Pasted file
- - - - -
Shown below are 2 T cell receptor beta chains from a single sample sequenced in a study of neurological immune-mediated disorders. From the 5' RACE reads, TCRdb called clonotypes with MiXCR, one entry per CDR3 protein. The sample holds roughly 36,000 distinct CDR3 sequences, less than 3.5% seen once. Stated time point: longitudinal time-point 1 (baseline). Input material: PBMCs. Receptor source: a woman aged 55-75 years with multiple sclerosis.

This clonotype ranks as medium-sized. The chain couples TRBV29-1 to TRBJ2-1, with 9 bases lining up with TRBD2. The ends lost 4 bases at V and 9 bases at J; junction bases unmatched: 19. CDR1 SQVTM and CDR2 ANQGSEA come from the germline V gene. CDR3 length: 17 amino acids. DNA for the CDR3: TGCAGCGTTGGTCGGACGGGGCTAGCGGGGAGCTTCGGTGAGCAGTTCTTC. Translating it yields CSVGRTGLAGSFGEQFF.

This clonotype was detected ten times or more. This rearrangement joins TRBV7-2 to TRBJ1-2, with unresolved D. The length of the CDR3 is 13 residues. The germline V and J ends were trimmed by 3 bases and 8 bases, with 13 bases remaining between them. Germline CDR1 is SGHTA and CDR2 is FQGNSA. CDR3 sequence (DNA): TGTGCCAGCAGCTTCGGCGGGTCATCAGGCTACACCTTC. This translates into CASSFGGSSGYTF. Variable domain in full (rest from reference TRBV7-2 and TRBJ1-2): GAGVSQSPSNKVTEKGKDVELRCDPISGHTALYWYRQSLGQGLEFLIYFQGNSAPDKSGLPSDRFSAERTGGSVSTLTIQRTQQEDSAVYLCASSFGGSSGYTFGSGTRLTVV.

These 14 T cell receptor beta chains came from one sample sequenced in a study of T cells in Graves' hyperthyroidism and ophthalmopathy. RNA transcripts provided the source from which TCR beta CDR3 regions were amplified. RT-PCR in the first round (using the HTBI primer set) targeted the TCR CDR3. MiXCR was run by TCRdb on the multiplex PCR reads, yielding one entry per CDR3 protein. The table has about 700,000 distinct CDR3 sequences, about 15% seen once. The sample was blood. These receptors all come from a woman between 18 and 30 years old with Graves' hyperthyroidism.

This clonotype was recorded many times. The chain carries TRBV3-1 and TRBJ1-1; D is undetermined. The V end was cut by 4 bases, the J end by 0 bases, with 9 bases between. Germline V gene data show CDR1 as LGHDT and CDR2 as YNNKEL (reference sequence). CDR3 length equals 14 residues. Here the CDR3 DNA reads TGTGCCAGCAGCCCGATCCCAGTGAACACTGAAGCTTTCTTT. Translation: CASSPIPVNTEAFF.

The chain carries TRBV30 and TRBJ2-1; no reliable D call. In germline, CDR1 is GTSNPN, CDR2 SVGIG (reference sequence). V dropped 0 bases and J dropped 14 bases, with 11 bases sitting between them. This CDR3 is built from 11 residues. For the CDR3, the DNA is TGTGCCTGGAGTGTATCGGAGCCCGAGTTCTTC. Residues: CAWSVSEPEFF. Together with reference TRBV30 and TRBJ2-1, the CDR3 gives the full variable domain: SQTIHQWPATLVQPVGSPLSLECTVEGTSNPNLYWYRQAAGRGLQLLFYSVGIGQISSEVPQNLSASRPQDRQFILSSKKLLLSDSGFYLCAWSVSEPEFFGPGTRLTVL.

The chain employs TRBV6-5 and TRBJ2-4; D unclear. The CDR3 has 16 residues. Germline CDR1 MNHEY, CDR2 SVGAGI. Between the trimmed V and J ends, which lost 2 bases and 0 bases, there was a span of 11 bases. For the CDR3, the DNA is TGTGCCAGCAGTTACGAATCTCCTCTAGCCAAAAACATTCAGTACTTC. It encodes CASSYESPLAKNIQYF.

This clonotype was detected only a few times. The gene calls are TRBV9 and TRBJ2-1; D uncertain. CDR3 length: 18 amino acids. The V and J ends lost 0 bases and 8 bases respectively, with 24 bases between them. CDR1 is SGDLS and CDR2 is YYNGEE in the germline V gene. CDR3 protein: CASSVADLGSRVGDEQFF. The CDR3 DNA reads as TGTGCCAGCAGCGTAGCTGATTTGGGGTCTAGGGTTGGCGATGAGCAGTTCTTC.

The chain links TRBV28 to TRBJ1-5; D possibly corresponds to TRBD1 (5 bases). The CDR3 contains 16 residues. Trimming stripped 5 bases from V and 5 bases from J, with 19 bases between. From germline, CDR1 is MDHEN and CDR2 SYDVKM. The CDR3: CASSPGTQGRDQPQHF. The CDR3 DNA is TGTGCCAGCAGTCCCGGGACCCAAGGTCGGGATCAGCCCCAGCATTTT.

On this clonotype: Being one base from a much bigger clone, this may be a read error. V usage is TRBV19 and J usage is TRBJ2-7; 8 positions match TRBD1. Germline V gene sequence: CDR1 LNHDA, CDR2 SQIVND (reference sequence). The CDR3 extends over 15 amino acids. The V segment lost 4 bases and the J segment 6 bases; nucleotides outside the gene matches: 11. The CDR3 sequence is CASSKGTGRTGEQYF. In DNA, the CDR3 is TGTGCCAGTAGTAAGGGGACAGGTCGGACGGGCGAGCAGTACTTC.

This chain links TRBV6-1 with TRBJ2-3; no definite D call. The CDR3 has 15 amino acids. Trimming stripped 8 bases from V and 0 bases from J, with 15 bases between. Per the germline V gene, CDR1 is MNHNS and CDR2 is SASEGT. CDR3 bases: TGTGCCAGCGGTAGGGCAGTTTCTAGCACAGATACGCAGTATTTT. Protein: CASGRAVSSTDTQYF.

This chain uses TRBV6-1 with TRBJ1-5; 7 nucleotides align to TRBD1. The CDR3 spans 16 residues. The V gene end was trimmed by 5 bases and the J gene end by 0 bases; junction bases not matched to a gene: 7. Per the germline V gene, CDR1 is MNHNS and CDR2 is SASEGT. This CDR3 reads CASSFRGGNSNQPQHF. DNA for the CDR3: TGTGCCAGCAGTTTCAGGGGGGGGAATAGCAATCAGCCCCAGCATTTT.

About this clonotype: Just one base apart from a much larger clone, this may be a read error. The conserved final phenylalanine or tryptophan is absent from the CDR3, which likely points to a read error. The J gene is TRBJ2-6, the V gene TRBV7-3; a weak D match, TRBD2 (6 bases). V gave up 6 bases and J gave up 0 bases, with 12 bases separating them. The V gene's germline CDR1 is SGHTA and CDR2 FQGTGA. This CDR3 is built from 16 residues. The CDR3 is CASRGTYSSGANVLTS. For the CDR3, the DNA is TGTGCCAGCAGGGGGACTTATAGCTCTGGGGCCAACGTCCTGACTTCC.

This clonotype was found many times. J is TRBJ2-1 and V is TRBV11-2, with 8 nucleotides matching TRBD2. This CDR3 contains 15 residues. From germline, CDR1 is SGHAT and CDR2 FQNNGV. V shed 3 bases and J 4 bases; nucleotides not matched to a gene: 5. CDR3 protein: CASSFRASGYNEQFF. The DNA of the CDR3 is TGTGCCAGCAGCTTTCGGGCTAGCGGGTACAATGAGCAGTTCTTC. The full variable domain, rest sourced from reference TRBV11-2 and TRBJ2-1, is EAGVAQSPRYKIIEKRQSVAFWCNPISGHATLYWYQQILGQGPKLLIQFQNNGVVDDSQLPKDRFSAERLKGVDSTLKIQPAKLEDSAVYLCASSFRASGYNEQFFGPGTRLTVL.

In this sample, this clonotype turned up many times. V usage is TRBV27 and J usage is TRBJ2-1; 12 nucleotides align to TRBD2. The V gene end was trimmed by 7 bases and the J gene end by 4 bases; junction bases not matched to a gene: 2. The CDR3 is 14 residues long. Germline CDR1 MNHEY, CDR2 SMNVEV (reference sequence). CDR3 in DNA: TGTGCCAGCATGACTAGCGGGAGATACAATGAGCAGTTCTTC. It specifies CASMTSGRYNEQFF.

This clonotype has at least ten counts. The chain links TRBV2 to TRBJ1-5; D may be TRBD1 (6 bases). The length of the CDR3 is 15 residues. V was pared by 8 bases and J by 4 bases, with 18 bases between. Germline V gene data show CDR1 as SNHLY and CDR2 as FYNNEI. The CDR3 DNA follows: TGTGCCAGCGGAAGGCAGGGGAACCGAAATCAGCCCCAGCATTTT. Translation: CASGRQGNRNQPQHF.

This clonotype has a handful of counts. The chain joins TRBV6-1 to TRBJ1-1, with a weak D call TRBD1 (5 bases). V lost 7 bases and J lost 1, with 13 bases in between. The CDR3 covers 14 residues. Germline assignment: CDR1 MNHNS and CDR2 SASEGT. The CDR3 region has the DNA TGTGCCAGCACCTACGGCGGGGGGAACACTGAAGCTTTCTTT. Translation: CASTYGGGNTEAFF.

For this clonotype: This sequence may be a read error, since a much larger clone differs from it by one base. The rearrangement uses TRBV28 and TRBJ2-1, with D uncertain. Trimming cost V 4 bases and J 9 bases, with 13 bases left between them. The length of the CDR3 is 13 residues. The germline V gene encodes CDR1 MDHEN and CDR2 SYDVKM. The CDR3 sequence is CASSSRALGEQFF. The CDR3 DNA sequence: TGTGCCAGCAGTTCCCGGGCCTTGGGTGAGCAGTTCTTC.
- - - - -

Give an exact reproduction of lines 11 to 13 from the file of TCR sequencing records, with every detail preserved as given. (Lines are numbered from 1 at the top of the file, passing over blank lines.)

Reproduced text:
This chain links TRBV6-1 with TRBJ2-3; no definite D call. The CDR3 has 15 amino acids. Trimming stripped 8 bases from V and 0 bases from J, with 15 bases between. Per the germline V gene, CDR1 is MNHNS and CDR2 is SASEGT. CDR3 bases: TGTGCCAGCGGTAGGGCAGTTTCTAGCACAGATACGCAGTATTTT. Protein: CASGRAVSSTDTQYF.

This chain uses TRBV6-1 with TRBJ1-5; 7 nucleotides align to TRBD1. The CDR3 spans 16 residues. The V gene end was trimmed by 5 bases and the J gene end by 0 bases; junction bases not matched to a gene: 7. Per the germline V gene, CDR1 is MNHNS and CDR2 is SASEGT. This CDR3 reads CASSFRGGNSNQPQHF. DNA for the CDR3: TGTGCCAGCAGTTTCAGGGGGGGGAATAGCAATCAGCCCCAGCATTTT.

About this clonotype: Just one base apart from a much larger clone, this may be a read error. The conserved final phenylalanine or tryptophan is absent from the CDR3, which likely points to a read error. The J gene is TRBJ2-6, the V gene TRBV7-3; a weak D match, TRBD2 (6 bases). V gave up 6 bases and J gave up 0 bases, with 12 bases separating them. The V gene's germline CDR1 is SGHTA and CDR2 FQGTGA. This CDR3 is built from 16 residues. The CDR3 is CASRGTYSSGANVLTS. For the CDR3, the DNA is TGTGCCAGCAGGGGGACTTATAGCTCTGGGGCCAACGTCCTGACTTCC.